Friday, February 12, 2021

Degree holder slogs through tough times for RM1,000 a month

The money is never enough, but as long as her family is healthy and safe, Jenny has no complaints.

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Degree holder slogs through tough times for RM1,000 a month

The money is never enough, but as long as her family is healthy and safe, Jenny has no complaints.

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When Jenny graduated from university and received her diploma alongside the rest of her cohort, she didn’t think that she would end up earning less than the minimum wage.

But as the country passes its fourth week of what has come to be known as MCO 2.0, the government’s bid to curb further spikes in Covid-19 infections, she is grateful to be making even that much.

Now 27, the English graduate works as a tuition teacher in her hometown of Teluk Intan in Perak. While RM1,000 a month might seem a paltry amount compared to the average salary of RM2,500 for fresh graduates in other parts of the country, Jenny is realistic.

“My hometown is a small place and there aren’t many working opportunities here,” she told MalaysiaNow.

“So my bachelor’s degree doesn’t help me much in landing a good-paying job.”

Jenny had been a tutor even before the pandemic hit the country early last year.

“I had quite a number of students so the salary wasn’t too bad – below average, but still okay.”

It was after the outbreak that things took a nosedive.

“My hometown is a small place and there aren’t many working opportunities here.”

“A lot of students quit as their parents felt that their children couldn’t learn much from online classes,” she said.

In December last year, she earned a grand total of RM800.

As the sole breadwinner for a family of five, she works hard to stretch every sen she makes. Her parents, both stroke patients, are no longer able to support the family due to their reduced mobility.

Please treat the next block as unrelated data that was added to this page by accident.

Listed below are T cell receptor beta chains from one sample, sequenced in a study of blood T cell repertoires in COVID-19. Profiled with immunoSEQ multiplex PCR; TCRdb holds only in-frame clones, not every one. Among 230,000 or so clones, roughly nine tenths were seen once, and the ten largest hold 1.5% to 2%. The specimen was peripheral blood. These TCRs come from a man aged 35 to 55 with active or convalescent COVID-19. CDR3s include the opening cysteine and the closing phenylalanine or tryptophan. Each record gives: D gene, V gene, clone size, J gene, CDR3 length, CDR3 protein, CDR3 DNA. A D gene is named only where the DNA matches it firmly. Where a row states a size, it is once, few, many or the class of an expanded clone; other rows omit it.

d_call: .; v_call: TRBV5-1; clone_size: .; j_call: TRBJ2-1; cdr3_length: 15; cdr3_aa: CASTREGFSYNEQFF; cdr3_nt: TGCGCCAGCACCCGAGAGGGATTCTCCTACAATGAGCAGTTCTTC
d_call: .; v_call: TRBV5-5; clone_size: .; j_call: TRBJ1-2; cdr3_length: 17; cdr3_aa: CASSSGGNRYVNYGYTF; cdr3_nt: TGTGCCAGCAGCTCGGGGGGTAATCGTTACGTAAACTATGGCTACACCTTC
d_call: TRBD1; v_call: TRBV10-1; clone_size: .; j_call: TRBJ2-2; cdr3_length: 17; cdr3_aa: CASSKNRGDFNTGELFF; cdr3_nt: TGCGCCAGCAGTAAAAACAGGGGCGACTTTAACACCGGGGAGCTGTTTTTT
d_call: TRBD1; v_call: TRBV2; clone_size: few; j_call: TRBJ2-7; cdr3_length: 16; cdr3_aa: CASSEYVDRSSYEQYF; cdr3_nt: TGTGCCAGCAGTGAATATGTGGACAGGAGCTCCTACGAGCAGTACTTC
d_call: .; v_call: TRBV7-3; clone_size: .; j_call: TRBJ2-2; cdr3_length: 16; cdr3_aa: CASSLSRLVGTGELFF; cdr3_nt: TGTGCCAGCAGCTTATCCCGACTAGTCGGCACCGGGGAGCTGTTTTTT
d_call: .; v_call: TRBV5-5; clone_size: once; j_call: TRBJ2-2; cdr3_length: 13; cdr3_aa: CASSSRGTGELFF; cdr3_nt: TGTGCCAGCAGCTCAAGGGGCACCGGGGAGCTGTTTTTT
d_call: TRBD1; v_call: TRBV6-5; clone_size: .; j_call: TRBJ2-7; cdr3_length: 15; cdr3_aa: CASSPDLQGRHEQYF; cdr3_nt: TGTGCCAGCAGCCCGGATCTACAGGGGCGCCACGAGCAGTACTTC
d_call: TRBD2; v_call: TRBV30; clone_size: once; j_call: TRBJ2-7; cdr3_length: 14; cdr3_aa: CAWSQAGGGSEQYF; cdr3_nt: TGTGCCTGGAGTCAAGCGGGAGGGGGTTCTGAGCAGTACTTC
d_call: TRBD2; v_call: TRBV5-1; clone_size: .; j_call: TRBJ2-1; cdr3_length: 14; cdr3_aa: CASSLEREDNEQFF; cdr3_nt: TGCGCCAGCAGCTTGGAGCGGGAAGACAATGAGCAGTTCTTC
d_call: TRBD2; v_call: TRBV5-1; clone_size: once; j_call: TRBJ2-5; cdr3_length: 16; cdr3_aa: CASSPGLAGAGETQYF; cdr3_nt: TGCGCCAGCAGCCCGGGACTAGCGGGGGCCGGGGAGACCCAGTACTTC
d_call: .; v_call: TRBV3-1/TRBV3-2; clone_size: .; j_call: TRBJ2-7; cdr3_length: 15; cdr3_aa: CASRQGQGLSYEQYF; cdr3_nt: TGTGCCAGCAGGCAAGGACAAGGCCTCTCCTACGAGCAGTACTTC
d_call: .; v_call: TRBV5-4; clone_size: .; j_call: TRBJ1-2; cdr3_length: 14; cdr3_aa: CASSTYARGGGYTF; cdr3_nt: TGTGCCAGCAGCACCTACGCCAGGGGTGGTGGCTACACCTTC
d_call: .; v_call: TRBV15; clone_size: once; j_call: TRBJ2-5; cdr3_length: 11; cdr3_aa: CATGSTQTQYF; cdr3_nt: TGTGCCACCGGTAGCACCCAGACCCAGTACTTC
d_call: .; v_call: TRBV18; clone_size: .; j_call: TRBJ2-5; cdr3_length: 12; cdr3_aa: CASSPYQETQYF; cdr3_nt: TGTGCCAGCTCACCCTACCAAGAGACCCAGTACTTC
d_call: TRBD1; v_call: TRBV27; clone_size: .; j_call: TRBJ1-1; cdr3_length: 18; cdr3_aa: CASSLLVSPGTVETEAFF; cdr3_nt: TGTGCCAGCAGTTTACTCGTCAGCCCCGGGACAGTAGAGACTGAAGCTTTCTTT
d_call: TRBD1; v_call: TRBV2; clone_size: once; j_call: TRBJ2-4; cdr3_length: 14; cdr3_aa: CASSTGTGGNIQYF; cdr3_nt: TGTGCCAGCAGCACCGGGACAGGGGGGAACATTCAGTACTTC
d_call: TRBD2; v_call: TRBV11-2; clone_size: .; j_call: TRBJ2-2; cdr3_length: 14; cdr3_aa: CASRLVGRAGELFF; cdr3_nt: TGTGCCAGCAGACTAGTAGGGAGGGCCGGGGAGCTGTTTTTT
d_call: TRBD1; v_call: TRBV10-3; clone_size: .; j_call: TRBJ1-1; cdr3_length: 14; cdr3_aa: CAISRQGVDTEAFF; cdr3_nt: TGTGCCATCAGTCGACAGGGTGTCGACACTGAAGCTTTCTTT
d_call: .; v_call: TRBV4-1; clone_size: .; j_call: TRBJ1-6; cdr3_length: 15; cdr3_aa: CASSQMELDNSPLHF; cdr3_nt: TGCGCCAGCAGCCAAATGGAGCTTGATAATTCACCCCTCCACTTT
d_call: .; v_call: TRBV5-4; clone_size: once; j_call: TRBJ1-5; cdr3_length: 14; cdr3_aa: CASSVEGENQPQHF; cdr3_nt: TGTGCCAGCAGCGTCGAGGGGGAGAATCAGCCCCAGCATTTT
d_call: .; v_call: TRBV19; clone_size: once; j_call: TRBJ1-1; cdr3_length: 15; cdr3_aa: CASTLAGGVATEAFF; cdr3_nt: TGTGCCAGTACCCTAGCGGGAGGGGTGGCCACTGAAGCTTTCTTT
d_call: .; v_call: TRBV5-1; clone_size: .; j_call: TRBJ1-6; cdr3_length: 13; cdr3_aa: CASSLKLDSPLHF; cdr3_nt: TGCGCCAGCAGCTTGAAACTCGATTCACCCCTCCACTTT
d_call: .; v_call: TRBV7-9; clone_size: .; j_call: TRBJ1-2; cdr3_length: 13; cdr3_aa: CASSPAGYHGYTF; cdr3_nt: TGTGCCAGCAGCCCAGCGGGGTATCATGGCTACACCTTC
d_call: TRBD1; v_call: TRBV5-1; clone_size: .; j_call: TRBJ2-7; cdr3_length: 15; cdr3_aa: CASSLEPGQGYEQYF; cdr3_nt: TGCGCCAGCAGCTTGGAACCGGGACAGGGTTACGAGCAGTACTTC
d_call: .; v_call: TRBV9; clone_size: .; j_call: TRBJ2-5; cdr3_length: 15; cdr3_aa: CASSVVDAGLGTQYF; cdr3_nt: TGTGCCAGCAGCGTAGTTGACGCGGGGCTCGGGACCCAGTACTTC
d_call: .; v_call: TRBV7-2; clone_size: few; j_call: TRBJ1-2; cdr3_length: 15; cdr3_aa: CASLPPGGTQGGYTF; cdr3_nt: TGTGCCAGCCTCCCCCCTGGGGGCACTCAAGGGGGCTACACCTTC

She has two younger brothers who are still at school. One is 17 and the other is 10.

When her salary comes in each month, most of it goes towards household expenses.

“After giving RM800 to my family, I’m left with RM200 for phone bills and food,” she said. And she is frank about their situation. “The money isn’t enough to support the whole family.”

But she recalls how once, it was her mother who had worked to support the family. When Jenny was still studying, her mother ran a noodle stall which she kept going until business began to drop. She worked alone as Jenny’s father had already suffered a stroke at that point.

As fewer and fewer customers came, they had to cut down on labour in order to keep the business afloat.

“We had a worker but as our business worsened, we were forced to let her go and do things on her own.”

“The money isn’t enough to support the whole family.”

Some time later, Jenny’s mother suffered a stroke herself which left the right side of her body paralysed.

Jenny remembers the day she received a call from her brother, telling her that their mother had been admitted to hospital.

“I couldn’t go back to see her because it was exam week,” she said.

By 2018, Jenny had completed her internship at a PR agency in Penang. She planned to start a career there to support her family but everything changed again with a second phone call from home.

“This time, my mum called to tell me that my dad had had another stroke, and that he could no longer walk.”

This put paid to her plan to work in Penang. Instead, she returned home to take care of her parents.

“Although we may seem to struggle more than other people, I will be forever grateful as long as we are healthy and safe.”

As they are considered disabled, they receive financial aid from the welfare department each month. This helps put food on the family’s table and, together with Jenny’s income, sees them through to the next month.

It’s a hard life but Jenny is not complaining.

“Despite being in a not-so-cheerful situation, I’m still so grateful,” she said.

“At least my job wasn’t affected during the pandemic, and I can still support my family every month to put food on the table.”

Another bright spot is that her mother is slowly recovering from her stroke. Now, she can stand and walk slowly using a cane.

“Although we may seem to struggle more than other people, I will be forever grateful as long as we are healthy and safe.”

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